what is multisite in wordpress

 

 

 

 

 

 

As of the release of WordPress 3.0 (17 June, 2010), WordPress has included a new feature known as ‘Multisite.’ Formerly, Multisite was separate product called “WordPress Multisite” or WPMU for short. The two were integrated and now allow users to seamlessly transition from
running one WordPress install to many, without having to install multiple instances of WordPress! Multisite allows you to create additional blogs off your main install, either as subdomains or subfolders. We call this a Network and the blogs are referred to as Sites. When you use Multisite, there is one install of all
your themes and plugins, as well as only one database.
A WordPress Network is best thought of as a way to maintain multiple separate sites. Each site exists in it’s own bubble, with users, plugins, and themes all configured per-site. While it is possible to share content,
this is considered an ‘advanced’ feature.

WordPress is a well known blogging/CMS web application, popular for it’s ease of use. Once a user gets over the initial hurdle of mastering a new tool, they can configure a site in a dizzying array of ways.This eBook is intended to help you install WordPress, configure Multisite, and map domains on a Linux server running Apache. If you’ve never installed WordPress before, there will be some hurdles along the way, as Multisite is notably more complicated than running a single, stand alone, WordPress instance.
We will not be discussing how to install WordPress, nor how to find a host, set up a database or any other basic webmastering skills. If you have never attempted to run a website before, Multisite is like trying to master the high dive and learn to swim at the same time. You can do it,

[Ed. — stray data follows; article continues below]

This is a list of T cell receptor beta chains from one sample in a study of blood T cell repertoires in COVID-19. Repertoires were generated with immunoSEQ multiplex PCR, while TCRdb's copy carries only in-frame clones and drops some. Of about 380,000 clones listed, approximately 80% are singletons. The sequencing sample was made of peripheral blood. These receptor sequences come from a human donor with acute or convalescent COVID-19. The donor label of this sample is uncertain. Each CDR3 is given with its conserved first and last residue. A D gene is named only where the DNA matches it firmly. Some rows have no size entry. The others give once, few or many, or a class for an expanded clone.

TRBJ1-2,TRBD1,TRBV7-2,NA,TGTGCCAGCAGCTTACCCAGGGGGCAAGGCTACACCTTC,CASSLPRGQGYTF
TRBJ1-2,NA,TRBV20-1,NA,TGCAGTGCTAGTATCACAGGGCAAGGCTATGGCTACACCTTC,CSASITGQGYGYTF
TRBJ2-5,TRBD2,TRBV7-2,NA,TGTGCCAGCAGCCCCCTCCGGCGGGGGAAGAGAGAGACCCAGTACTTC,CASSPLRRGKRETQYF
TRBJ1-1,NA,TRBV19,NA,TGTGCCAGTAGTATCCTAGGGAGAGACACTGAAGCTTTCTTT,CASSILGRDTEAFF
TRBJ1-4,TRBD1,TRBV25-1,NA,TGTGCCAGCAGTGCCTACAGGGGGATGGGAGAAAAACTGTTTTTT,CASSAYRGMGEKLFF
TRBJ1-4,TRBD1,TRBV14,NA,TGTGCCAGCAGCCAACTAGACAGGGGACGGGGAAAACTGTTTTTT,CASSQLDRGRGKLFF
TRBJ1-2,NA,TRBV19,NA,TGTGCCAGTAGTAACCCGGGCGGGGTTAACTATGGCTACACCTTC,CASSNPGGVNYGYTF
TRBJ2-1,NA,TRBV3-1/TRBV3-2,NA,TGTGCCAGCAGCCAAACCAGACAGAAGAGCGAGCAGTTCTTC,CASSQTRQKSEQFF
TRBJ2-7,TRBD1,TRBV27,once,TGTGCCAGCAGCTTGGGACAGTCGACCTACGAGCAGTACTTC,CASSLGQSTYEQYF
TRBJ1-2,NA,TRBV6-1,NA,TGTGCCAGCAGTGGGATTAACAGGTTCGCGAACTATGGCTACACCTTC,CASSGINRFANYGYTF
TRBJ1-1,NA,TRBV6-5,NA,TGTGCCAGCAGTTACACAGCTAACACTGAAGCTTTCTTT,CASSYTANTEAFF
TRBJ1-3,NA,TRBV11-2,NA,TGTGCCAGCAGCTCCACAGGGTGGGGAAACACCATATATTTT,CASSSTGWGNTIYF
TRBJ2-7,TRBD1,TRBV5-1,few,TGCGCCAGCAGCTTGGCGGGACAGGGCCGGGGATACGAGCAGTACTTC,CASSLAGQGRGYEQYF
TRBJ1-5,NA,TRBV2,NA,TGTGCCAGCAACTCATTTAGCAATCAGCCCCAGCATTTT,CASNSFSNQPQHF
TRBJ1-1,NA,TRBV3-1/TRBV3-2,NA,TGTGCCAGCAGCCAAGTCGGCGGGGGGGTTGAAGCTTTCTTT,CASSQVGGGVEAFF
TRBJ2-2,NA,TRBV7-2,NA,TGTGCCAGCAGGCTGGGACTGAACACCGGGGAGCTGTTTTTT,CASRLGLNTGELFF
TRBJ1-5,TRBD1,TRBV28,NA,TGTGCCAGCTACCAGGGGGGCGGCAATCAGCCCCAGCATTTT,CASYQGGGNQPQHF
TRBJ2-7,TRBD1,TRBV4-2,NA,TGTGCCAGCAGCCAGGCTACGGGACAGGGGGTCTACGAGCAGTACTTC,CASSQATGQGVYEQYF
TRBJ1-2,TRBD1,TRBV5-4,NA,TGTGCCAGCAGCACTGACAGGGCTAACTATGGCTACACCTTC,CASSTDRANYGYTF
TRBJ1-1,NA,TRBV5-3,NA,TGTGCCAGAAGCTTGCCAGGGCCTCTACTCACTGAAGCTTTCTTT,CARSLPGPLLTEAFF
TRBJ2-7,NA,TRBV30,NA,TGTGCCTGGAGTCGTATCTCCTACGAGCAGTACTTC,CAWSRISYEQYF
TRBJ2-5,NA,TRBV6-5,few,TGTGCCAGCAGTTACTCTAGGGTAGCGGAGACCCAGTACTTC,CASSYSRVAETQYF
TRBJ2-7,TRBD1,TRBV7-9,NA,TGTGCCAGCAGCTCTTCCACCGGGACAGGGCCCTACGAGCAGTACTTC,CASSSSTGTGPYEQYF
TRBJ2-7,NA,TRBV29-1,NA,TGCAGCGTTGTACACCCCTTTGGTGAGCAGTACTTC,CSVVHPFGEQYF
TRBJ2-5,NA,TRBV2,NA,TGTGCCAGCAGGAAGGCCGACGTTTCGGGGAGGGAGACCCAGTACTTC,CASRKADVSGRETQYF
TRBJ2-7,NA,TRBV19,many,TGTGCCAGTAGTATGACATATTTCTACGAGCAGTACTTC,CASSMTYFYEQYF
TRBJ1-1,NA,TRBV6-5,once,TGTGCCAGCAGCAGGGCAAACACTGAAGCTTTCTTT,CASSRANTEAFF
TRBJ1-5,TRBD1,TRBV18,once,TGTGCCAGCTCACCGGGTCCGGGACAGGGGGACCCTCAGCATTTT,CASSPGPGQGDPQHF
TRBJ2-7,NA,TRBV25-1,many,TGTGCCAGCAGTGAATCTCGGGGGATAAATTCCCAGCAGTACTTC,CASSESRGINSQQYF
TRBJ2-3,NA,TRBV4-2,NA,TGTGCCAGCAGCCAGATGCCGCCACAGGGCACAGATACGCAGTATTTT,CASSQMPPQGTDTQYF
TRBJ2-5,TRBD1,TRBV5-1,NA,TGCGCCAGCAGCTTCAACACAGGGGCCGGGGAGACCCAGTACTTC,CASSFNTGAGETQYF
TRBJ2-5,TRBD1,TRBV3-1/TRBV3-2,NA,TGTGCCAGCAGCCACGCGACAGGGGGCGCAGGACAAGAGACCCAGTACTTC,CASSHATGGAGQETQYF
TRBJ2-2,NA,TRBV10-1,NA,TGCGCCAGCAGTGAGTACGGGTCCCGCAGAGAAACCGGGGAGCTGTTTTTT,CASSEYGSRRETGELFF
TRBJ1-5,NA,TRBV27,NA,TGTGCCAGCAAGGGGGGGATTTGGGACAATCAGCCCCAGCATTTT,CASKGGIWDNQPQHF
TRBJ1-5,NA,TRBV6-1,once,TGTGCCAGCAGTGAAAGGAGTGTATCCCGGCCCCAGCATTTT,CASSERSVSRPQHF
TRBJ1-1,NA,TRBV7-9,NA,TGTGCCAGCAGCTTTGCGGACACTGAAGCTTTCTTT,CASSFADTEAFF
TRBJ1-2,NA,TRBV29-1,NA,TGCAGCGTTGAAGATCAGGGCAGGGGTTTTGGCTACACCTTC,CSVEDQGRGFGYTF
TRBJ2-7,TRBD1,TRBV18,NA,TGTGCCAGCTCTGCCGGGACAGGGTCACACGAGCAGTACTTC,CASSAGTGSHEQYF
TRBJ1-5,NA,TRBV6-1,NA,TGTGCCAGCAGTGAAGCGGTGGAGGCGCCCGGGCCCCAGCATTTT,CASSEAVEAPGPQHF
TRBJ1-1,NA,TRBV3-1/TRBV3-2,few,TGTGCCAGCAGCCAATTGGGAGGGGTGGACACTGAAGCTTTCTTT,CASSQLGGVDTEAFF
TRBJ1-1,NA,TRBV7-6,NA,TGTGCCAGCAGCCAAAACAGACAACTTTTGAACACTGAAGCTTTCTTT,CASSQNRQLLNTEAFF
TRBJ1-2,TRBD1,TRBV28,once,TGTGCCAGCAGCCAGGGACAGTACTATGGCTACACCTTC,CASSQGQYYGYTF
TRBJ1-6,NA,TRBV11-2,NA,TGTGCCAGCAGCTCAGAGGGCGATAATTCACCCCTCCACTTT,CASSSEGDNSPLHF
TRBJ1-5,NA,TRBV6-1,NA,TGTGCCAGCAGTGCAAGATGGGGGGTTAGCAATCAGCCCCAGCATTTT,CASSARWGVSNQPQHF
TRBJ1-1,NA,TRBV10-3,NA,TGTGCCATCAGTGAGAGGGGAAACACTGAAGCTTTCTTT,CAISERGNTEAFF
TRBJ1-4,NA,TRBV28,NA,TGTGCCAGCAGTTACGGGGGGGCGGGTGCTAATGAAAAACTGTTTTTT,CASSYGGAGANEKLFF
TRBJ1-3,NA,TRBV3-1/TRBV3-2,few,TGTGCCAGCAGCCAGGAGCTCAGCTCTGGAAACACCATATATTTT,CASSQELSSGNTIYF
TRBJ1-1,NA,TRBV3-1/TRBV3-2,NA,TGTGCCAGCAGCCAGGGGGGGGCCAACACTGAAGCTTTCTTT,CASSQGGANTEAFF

but you’re making things very hard for yourself.
Furthermore, this book will not delve into wether or not you should use Multisite. No one can really answer that question for you, so you should take the time to research what Multisite is and is not before you
start.
Prerequisites
 you should already have mastered (or become familiar with) the following:
1. You already know how to install WordPress.
If you’re starting from complete zero and know nothing about how to install WordPress, start with that and then come back to Multisite.
2. You already know how to access the files on your server. Be it via SFTP or SSH or even a File Manager on your host’s control panel, you must know how to edit the files on your server.
3. You know how to access your database.
WordPress uses a database to store the content of your posts, as well as plugin settings and other site specific variables. If you don’t have access to the database, via a tool like phpMyAdmin, you will have
issues debugging.
4. You’re not afraid to open up files and look at them or edit them. One of the troubleshooting techniques this document will touch on requires you to be able to open up the WordPress files and edit them.
5. Familiarity with your server’s error logs. A good webhost can help in this respect, but knowing where the error log is will be invaluable. If you don’t know, you can always ask them.
6. You know how to turn off all plugins, and use the default theme. The first step of WordPress troubleshooting is to do that. If you can’t
there will be complications.